August 29, 2014
“Living in this country will change you so profoundly; you will never see your world in the same way.”
Such were the words of an expatriate colleague upon my arrival in Saudi Arabia to teach at a local university. I knew what she was talking about. Having spent my childhood in developing countries following my father’s job, and subsequently living and working in a number of countries not my own, I was familiar with the transformational aspects of the expat life. Living in another country can irrevocably alter your values, attitudes, behaviors, ideas, and perceptions in ways not fully appreciated until you return home.
Most international companies today are diligent about preparing employees for overseas postings. What they do less well is welcome these employees back when the assignment is over. Even when they do, they often assume they are welcoming back the same employees, spouses, and children they dispatched to another country. By not paying sufficient attention to their returning employees, they are doing the employees and their companies a great disservice in an era when competent globally minded employees are needed more than ever.
Why should HR be concerned about expats coming home? It has been estimated that 15-25% of returning expats leave their jobs within a year and up to 40% after 2 years. Companies are losing valuable assets in which they have made considerable investments. Departing employees are taking their international knowledge and expertise to other companies or are starting their own.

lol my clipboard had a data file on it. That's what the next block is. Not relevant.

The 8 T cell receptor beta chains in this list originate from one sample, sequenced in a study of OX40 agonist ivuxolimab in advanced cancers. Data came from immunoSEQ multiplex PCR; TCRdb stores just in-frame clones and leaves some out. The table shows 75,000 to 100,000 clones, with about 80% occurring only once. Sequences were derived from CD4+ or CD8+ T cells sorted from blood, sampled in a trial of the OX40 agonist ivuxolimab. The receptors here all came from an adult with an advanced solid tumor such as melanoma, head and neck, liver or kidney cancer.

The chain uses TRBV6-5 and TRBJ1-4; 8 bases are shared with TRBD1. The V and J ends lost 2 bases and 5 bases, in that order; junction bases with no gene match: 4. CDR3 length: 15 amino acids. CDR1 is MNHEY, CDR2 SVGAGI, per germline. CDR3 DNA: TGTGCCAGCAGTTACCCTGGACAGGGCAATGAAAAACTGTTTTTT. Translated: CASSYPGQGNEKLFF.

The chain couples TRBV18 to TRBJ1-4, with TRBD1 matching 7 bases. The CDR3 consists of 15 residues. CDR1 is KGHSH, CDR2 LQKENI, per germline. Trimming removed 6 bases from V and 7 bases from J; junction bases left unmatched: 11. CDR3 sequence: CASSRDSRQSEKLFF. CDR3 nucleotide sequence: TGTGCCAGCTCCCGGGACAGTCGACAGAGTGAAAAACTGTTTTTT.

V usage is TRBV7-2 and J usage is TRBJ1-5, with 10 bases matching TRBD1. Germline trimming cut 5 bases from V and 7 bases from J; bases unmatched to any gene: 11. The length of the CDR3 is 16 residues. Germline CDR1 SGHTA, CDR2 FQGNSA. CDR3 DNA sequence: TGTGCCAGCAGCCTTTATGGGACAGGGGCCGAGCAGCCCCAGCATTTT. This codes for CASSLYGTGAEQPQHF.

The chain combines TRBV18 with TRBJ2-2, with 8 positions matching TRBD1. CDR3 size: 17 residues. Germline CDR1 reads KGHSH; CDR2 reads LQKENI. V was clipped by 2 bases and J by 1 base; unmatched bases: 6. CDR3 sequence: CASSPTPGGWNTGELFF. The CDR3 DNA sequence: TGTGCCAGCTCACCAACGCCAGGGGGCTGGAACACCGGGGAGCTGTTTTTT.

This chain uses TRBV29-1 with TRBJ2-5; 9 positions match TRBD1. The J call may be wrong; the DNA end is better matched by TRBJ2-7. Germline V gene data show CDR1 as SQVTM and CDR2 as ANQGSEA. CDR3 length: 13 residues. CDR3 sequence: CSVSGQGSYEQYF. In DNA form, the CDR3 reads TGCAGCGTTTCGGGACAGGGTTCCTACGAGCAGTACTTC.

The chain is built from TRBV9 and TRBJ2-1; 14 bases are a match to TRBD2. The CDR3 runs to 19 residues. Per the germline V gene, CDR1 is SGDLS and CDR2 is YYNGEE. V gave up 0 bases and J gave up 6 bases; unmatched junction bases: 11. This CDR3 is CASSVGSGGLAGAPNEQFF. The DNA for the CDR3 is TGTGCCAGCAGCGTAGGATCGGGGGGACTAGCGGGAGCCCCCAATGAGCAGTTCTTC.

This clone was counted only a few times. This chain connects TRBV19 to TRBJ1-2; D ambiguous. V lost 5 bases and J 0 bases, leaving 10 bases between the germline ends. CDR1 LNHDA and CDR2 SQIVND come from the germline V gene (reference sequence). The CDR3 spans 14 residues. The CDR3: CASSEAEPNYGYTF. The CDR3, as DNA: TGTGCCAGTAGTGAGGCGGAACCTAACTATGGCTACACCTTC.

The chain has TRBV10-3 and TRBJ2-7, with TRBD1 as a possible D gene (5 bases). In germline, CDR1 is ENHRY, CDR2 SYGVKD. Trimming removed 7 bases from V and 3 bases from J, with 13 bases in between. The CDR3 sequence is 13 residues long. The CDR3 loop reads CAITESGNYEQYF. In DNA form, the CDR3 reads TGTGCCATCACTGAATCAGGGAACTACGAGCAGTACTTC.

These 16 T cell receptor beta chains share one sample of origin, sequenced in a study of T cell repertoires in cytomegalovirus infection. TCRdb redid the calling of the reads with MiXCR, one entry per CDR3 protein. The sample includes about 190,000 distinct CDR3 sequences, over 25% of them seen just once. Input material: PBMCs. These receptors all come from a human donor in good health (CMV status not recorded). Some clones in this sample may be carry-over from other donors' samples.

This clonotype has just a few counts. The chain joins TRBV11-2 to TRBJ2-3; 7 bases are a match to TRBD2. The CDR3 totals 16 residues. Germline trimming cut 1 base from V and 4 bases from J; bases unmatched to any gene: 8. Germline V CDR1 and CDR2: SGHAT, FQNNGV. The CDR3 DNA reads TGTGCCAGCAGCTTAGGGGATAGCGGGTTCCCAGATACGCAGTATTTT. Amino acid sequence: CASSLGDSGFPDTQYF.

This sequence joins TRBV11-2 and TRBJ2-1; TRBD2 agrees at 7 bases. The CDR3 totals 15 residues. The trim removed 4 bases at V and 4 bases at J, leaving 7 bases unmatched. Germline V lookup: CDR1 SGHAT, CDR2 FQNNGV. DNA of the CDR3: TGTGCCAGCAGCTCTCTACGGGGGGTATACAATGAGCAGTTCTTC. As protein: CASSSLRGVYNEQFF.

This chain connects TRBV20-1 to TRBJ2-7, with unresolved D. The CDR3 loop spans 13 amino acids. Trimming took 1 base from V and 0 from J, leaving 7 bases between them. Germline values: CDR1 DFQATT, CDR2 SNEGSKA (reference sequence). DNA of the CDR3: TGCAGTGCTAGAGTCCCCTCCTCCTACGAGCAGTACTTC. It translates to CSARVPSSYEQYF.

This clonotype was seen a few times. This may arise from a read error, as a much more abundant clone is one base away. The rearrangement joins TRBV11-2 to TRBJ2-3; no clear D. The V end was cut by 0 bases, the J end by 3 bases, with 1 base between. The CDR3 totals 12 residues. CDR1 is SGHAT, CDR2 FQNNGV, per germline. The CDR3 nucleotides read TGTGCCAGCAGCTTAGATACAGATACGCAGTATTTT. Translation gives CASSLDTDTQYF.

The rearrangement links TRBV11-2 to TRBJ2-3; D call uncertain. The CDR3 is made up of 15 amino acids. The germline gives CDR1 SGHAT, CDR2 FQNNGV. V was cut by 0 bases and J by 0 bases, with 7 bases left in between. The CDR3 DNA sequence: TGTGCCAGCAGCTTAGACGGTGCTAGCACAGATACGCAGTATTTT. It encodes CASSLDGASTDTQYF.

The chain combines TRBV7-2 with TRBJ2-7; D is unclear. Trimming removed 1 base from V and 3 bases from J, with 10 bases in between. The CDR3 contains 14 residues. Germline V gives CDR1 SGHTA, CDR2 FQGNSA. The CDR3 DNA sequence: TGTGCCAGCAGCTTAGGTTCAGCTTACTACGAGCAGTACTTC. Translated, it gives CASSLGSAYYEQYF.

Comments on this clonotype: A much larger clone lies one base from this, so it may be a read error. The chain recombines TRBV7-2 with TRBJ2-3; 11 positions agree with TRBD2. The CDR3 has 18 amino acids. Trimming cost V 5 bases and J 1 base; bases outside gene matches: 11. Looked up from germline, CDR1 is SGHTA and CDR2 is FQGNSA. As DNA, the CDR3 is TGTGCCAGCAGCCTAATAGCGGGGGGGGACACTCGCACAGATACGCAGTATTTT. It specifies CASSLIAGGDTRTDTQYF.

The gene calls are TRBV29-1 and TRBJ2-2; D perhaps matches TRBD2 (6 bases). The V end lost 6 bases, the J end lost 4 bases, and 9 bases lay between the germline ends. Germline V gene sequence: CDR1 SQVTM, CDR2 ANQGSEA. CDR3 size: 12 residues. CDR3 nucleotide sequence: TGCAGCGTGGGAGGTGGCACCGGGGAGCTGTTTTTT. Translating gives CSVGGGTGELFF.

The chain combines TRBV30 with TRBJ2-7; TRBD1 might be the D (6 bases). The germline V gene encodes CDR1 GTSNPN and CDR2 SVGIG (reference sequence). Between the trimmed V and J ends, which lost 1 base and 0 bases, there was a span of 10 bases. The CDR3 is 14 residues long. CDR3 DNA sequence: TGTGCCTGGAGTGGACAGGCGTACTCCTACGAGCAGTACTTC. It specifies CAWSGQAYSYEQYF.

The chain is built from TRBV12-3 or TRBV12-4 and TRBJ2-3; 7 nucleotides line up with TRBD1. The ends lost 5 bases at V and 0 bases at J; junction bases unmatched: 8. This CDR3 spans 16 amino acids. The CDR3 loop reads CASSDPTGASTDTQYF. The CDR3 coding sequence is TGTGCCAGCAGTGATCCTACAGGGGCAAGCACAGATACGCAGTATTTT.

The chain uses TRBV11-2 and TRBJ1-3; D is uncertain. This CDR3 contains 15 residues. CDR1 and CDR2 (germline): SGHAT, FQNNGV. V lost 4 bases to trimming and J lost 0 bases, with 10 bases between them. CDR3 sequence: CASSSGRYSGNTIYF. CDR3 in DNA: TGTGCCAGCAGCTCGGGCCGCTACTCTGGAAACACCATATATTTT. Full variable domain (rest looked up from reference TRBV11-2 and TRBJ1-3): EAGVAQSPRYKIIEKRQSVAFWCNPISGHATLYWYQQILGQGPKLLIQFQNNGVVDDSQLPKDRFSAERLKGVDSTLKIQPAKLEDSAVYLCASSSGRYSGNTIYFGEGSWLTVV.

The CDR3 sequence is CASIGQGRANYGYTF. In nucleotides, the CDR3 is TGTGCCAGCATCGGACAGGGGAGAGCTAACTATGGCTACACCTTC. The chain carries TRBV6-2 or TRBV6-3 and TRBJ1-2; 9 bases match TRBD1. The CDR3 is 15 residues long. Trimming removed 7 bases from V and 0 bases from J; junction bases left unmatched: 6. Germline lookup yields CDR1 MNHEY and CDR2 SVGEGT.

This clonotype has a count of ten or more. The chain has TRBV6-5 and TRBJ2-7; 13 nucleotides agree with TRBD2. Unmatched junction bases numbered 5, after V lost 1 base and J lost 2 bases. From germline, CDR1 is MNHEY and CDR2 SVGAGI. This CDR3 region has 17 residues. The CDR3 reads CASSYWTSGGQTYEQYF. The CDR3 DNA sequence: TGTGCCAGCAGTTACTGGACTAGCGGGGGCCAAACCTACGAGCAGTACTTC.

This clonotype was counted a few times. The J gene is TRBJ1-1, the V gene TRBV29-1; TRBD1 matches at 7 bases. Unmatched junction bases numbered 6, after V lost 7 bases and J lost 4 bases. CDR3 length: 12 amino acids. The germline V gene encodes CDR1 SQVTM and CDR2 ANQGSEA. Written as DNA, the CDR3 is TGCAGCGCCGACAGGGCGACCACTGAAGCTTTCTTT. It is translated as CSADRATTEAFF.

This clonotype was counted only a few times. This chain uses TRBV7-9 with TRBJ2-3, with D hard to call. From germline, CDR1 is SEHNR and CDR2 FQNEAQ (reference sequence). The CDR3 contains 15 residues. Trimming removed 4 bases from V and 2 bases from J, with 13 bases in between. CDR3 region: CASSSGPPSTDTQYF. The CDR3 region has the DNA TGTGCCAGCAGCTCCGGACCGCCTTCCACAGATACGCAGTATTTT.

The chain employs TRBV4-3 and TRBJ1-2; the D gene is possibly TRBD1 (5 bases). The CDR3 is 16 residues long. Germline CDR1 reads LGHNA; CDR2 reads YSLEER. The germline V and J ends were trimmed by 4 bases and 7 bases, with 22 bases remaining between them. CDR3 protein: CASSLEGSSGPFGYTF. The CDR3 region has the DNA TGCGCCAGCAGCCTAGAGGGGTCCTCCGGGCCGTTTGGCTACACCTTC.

One of the major reasons returning employees do not stay is because of the changes they have undergone while working overseas. Back in their home countries, they often find their new skills, international savvy, and multicultural flexibility are unacknowledged and underutilized. They are bored by work days characterized by efficiency and predictability. They miss the challenge and thrill of the new and novel. They frequently mourn their “specialness” as foreigners. The world is no longer their oyster.
How can HR help? Here are seven tips for welcoming your expats home while keeping them in the company and capitalizing on their global acumen.
As I have been repeatedly transformed, your employees will likewise change profoundly as a result of their overseas experiences. These changes, however, inevitably increase their value to their companies. No company today can afford to lose the expertise of these global employees. It is critical, therefore, HR take the lead in ensuring they are appreciated, retained, and developed.
For more business analysis and insights, sign up for our free newsletter with career advice.